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Eurofound's EU PolicyWatch collates information on the responses of government and social partners to the COVID-19 crisis, the war in Ukraine, rising inflation, as well as gathering examples of company practices aimed at mitigating the social and economic impacts.

Factsheet for measure NO-2022-1/2770 Updated – measures in Norway

Temporary increase in housing allowance to cover high electricity costs

Midlertidige endringer i bostøtten utbetaling til mottakere av bostøtte som hjelp til å dekke høye strømutgifter

Country Norway , applies nationwide
Time period Temporary, 01 January 2022 – 31 December 2023
Context War in Ukraine
Type Legislations or other statutory regulations
Category Promoting the economic, labour market and social recovery into a green future
– Support for energy bills
Author Aasmund Arup Seip, FAFO and Eurofound
Measure added 23 August 2022 (updated 13 June 2023)

Background information

The Ministry of Local Government and Modernisation recognized the high energy prices that were brought on by the dry weather, low reservoir levels, and the record high prices for coal and gas. The situation called for measures to support vulnerable groups.

The housing allowance is intended to ensure suitable housing for people with low incomes and high housing costs. It is a means-tested entitlement scheme that covers everyone over the age of 18, except students and those doing military service. The Norwegian National Housing Bank (Husbanken) manages the housing benefit and can implement temporary changes to the regulations and pay out additional support to recipients.

Content of measure

The Ministry of Local Government and Modernisation decided to use the housing allowance scheme to support low-income households effected by high energy prices. In October 2021, 77,300 households received housing benefit in Norway. The average income of these households was NOK 157,600 (€15,760) a year, and average housing expenses corresponded to NOK 106,200 (€10,620) a year. Each household received an average of NOK 2,843 (€284) in housing benefit in October 2021. One in three households that received housing benefit had income from a pension or social security, nine in ten lived in rented accommodation and two in three households consisted of just one person (Prop. 46 S (2021–2022), p. 2).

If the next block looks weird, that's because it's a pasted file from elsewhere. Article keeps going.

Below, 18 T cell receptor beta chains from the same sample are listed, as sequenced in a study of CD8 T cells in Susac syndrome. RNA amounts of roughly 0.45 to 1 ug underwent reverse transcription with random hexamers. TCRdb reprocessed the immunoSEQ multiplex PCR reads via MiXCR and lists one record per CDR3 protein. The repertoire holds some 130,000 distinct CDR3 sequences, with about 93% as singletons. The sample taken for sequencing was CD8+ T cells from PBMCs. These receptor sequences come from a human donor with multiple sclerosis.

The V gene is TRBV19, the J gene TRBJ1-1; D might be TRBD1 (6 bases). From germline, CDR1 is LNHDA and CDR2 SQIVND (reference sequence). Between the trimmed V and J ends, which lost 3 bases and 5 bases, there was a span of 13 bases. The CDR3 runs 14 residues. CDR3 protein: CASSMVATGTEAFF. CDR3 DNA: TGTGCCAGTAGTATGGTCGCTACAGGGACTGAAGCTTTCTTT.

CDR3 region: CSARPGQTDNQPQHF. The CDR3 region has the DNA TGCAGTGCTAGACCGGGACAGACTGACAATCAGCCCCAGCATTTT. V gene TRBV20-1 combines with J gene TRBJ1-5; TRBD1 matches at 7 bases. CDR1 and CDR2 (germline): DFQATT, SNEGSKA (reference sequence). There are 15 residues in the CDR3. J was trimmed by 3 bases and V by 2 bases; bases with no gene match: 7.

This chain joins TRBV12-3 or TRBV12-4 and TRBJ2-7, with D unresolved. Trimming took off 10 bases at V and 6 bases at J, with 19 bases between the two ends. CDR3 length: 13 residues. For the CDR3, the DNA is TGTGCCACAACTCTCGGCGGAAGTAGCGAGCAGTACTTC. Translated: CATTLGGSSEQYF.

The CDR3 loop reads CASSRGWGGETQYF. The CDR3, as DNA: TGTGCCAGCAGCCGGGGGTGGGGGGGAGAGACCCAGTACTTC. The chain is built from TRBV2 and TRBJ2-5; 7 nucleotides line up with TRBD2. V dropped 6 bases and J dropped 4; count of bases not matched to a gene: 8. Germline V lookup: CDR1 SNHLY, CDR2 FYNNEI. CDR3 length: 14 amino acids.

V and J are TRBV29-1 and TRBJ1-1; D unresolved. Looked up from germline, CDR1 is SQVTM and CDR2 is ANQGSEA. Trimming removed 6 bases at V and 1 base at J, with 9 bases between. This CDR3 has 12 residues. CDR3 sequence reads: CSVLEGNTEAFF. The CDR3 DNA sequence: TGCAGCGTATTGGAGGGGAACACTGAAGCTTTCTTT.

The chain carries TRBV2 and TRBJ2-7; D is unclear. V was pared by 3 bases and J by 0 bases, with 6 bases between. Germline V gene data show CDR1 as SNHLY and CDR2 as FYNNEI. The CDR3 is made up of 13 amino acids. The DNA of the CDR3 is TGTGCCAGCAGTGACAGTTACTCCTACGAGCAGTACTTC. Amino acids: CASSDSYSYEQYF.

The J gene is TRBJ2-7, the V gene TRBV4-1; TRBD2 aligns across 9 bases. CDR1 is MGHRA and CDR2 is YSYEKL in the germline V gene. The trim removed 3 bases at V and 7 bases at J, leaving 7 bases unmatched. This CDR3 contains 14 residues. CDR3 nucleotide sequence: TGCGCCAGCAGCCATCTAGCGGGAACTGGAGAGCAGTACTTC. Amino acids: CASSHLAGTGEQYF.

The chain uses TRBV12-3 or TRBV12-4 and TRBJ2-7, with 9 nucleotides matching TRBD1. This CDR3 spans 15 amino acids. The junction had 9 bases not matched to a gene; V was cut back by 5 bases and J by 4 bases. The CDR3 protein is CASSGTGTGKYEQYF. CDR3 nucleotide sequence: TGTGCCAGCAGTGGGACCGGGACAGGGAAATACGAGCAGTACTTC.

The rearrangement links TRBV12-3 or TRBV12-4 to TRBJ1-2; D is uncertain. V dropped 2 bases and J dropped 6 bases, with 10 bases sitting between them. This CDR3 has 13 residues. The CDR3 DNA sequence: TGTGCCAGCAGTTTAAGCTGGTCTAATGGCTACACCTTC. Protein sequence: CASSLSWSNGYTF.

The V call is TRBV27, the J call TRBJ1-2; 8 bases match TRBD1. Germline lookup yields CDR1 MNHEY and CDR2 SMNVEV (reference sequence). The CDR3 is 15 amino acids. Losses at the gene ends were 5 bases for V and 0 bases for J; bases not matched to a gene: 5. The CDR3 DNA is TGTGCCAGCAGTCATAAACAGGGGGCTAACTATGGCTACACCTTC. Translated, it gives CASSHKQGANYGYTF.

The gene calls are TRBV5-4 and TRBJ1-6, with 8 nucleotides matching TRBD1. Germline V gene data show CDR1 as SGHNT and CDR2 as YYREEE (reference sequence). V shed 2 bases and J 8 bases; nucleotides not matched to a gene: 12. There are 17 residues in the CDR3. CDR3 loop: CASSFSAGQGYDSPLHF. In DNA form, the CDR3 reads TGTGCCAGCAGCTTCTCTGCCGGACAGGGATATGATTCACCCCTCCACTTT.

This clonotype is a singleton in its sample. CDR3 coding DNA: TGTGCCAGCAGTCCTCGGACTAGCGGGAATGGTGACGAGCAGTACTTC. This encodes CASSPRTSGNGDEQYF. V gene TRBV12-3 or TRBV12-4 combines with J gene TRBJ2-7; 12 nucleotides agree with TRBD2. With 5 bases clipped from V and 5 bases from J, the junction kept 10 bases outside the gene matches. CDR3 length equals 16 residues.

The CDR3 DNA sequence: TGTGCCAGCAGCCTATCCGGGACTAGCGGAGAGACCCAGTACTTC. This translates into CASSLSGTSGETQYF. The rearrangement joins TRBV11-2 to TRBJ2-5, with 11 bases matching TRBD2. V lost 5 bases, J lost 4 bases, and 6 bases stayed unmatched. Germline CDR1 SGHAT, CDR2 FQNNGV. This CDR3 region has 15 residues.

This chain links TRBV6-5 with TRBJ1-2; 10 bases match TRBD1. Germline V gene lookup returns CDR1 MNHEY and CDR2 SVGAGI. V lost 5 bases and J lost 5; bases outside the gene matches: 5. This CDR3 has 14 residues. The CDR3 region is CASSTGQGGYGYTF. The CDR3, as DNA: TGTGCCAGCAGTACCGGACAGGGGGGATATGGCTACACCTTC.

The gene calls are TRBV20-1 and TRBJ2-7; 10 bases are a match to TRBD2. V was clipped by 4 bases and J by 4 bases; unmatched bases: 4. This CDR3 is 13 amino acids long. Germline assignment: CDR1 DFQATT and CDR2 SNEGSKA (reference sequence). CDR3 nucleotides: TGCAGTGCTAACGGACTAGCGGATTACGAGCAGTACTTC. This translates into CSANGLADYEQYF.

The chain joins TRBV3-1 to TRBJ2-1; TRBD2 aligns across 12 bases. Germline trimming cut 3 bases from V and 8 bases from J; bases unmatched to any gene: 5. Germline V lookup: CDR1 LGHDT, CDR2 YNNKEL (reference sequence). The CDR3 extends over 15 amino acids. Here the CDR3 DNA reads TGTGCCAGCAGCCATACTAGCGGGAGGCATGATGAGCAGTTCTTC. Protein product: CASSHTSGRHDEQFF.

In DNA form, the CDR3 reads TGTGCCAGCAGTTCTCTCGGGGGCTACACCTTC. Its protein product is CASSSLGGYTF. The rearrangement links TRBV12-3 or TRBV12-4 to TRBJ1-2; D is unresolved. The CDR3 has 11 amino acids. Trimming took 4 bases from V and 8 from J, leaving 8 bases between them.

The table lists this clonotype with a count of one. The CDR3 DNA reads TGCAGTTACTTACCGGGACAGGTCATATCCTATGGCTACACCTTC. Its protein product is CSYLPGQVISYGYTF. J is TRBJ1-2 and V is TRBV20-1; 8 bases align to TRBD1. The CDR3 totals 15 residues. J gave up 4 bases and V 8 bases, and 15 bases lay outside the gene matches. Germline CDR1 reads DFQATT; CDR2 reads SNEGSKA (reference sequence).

In December 2021, the government proposed that the housing allowance be temporarily extended so that approximately 50,000 more households could receive housing allowance. The rates were also increased. The extra allowance meant to cover high electricity costs is NOK 1,500 (€150) per month with an additional NOK 150 (€15) per person per month to households consisting of several people. This benefit was given for the months January to May 2022 and will be continued for the months October to December 2022. In the state budget 2022, the allocation for housing benefit was increased to remedy the situation with high electricity prices for people with low incomes.


The following updates to this measure have been made after it came into effect.

11 May 2023

In the government budget for 2023, the temporarily increased rates for housing benefit was continued until June 2023. This means that more people will receive housing benefit and that many people will receive more housing benefit. In addition, extra support for electricity costs was given for the period December to April 2023. In the revised government budget, presented in May 2023, the government proposed to continue the temporarily increased rates for housing benefit until the end of 2023. Along with the housing benefit, the government proposed to add extra payments for high electricity expenses in for the period October to December, with a total of NOK 4,000 (€339).

Use of measure

No information.

Target groups

Workers Businesses Citizens
Does not apply to workers Does not apply to businesses People on social benefits
People on low incomes

Actors and funding

Actors Funding
National government
Local / regional government
Public support service providers
National funds

Social partners

Social partners' role in designing the measure and form of involvement:

Trade unions Employers' organisations
Role No involvement as case not in social partner domain No involvement as case not in social partner domain
Form Not applicable Not applicable

Social partners' role in the implementation, monitoring and assessment phase:

  • No involvement
  • Main level of involvement: N/A


No information on social partners' involvement.

Views and reactions

No information on social partners’ view.



Eurofound (2022), Temporary increase in housing allowance to cover high electricity costs, measure NO-2022-1/2770 (measures in Norway), EU PolicyWatch, Dublin,


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Disclaimer: This information has not been subject to the full Eurofound evaluation, editorial and publication process.